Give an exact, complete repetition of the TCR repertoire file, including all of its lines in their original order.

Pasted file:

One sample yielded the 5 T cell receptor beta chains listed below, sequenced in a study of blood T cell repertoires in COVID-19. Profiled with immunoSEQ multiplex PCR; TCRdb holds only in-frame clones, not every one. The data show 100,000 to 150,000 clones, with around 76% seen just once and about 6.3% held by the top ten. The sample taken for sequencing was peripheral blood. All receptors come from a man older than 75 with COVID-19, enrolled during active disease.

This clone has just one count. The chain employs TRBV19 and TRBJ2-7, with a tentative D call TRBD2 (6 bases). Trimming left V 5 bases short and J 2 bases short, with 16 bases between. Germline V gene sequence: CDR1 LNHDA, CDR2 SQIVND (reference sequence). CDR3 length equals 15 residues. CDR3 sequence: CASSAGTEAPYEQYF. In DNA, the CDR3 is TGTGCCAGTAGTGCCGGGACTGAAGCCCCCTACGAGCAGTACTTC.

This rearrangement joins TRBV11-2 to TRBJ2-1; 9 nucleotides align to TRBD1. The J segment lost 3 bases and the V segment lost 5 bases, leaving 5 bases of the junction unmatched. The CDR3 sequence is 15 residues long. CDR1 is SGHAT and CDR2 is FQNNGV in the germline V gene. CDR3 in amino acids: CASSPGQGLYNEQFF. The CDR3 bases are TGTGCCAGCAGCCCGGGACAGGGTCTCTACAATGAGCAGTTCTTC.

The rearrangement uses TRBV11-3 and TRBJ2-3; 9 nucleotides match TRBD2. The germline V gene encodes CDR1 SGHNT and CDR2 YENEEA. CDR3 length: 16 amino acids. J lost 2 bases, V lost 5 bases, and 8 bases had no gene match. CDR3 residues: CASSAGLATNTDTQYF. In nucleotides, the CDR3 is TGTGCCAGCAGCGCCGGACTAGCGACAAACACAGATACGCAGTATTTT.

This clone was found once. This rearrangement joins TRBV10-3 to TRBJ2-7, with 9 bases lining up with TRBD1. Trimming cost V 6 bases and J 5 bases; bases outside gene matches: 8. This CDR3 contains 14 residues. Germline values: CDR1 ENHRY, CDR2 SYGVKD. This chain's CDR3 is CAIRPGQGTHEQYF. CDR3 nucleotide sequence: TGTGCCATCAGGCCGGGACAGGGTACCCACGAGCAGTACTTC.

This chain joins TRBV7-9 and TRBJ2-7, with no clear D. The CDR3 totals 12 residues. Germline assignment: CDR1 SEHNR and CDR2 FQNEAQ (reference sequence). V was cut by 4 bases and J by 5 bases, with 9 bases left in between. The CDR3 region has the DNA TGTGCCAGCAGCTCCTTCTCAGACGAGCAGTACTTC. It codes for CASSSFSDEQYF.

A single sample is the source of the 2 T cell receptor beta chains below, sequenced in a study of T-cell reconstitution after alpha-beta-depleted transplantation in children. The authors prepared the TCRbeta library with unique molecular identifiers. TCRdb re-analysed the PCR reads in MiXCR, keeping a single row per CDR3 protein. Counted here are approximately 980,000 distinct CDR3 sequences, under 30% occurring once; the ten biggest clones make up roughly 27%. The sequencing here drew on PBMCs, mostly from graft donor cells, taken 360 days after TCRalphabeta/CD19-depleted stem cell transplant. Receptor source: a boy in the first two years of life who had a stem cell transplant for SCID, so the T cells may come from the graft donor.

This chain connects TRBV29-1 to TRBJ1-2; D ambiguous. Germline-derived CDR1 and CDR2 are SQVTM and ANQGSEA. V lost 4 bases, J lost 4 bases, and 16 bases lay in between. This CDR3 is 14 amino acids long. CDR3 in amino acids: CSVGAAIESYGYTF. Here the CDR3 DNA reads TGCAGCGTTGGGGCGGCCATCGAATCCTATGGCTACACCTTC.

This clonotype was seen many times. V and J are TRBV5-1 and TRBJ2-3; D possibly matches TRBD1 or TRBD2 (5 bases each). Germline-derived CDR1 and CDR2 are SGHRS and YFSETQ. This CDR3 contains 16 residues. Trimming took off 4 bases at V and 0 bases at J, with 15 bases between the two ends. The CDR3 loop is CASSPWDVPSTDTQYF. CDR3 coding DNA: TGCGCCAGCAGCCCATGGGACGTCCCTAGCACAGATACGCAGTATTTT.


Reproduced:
One sample yielded the 5 T cell receptor beta chains listed below, sequenced in a study of blood T cell repertoires in COVID-19. Profiled with immunoSEQ multiplex PCR; TCRdb holds only in-frame clones, not every one. The data show 100,000 to 150,000 clones, with around 76% seen just once and about 6.3% held by the top ten. The sample taken for sequencing was peripheral blood. All receptors come from a man older than 75 with COVID-19, enrolled during active disease.

This clone has just one count. The chain employs TRBV19 and TRBJ2-7, with a tentative D call TRBD2 (6 bases). Trimming left V 5 bases short and J 2 bases short, with 16 bases between. Germline V gene sequence: CDR1 LNHDA, CDR2 SQIVND (reference sequence). CDR3 length equals 15 residues. CDR3 sequence: CASSAGTEAPYEQYF. In DNA, the CDR3 is TGTGCCAGTAGTGCCGGGACTGAAGCCCCCTACGAGCAGTACTTC.

This rearrangement joins TRBV11-2 to TRBJ2-1; 9 nucleotides align to TRBD1. The J segment lost 3 bases and the V segment lost 5 bases, leaving 5 bases of the junction unmatched. The CDR3 sequence is 15 residues long. CDR1 is SGHAT and CDR2 is FQNNGV in the germline V gene. CDR3 in amino acids: CASSPGQGLYNEQFF. The CDR3 bases are TGTGCCAGCAGCCCGGGACAGGGTCTCTACAATGAGCAGTTCTTC.

The rearrangement uses TRBV11-3 and TRBJ2-3; 9 nucleotides match TRBD2. The germline V gene encodes CDR1 SGHNT and CDR2 YENEEA. CDR3 length: 16 amino acids. J lost 2 bases, V lost 5 bases, and 8 bases had no gene match. CDR3 residues: CASSAGLATNTDTQYF. In nucleotides, the CDR3 is TGTGCCAGCAGCGCCGGACTAGCGACAAACACAGATACGCAGTATTTT.

This clone was found once. This rearrangement joins TRBV10-3 to TRBJ2-7, with 9 bases lining up with TRBD1. Trimming cost V 6 bases and J 5 bases; bases outside gene matches: 8. This CDR3 contains 14 residues. Germline values: CDR1 ENHRY, CDR2 SYGVKD. This chain's CDR3 is CAIRPGQGTHEQYF. CDR3 nucleotide sequence: TGTGCCATCAGGCCGGGACAGGGTACCCACGAGCAGTACTTC.

This chain joins TRBV7-9 and TRBJ2-7, with no clear D. The CDR3 totals 12 residues. Germline assignment: CDR1 SEHNR and CDR2 FQNEAQ (reference sequence). V was cut by 4 bases and J by 5 bases, with 9 bases left in between. The CDR3 region has the DNA TGTGCCAGCAGCTCCTTCTCAGACGAGCAGTACTTC. It codes for CASSSFSDEQYF.

A single sample is the source of the 2 T cell receptor beta chains below, sequenced in a study of T-cell reconstitution after alpha-beta-depleted transplantation in children. The authors prepared the TCRbeta library with unique molecular identifiers. TCRdb re-analysed the PCR reads in MiXCR, keeping a single row per CDR3 protein. Counted here are approximately 980,000 distinct CDR3 sequences, under 30% occurring once; the ten biggest clones make up roughly 27%. The sequencing here drew on PBMCs, mostly from graft donor cells, taken 360 days after TCRalphabeta/CD19-depleted stem cell transplant. Receptor source: a boy in the first two years of life who had a stem cell transplant for SCID, so the T cells may come from the graft donor.

This chain connects TRBV29-1 to TRBJ1-2; D ambiguous. Germline-derived CDR1 and CDR2 are SQVTM and ANQGSEA. V lost 4 bases, J lost 4 bases, and 16 bases lay in between. This CDR3 is 14 amino acids long. CDR3 in amino acids: CSVGAAIESYGYTF. Here the CDR3 DNA reads TGCAGCGTTGGGGCGGCCATCGAATCCTATGGCTACACCTTC.

This clonotype was seen many times. V and J are TRBV5-1 and TRBJ2-3; D possibly matches TRBD1 or TRBD2 (5 bases each). Germline-derived CDR1 and CDR2 are SGHRS and YFSETQ. This CDR3 contains 16 residues. Trimming took off 4 bases at V and 0 bases at J, with 15 bases between the two ends. The CDR3 loop is CASSPWDVPSTDTQYF. CDR3 coding DNA: TGCGCCAGCAGCCCATGGGACGTCCCTAGCACAGATACGCAGTATTTT.